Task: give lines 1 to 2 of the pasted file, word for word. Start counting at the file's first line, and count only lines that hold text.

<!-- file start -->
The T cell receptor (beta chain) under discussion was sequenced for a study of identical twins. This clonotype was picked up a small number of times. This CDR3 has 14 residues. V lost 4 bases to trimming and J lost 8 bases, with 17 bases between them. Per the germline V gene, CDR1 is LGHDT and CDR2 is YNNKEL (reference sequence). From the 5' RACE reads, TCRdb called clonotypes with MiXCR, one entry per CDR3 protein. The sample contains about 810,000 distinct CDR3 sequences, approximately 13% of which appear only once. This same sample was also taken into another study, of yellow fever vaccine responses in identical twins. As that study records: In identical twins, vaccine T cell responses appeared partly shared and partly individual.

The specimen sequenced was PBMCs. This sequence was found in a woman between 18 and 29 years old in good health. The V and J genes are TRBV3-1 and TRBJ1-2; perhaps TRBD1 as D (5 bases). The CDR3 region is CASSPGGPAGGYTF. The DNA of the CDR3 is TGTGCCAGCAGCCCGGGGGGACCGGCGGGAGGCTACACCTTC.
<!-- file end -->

The T cell receptor (beta chain) under discussion was sequenced for a study of identical twins. This clonotype was picked up a small number of times. This CDR3 has 14 residues. V lost 4 bases to trimming and J lost 8 bases, with 17 bases between them. Per the germline V gene, CDR1 is LGHDT and CDR2 is YNNKEL (reference sequence). From the 5' RACE reads, TCRdb called clonotypes with MiXCR, one entry per CDR3 protein. The sample contains about 810,000 distinct CDR3 sequences, approximately 13% of which appear only once. This same sample was also taken into another study, of yellow fever vaccine responses in identical twins. As that study records: In identical twins, vaccine T cell responses appeared partly shared and partly individual.

The specimen sequenced was PBMCs. This sequence was found in a woman between 18 and 29 years old in good health. The V and J genes are TRBV3-1 and TRBJ1-2; perhaps TRBD1 as D (5 bases). The CDR3 region is CASSPGGPAGGYTF. The DNA of the CDR3 is TGTGCCAGCAGCCCGGGGGGACCGGCGGGAGGCTACACCTTC.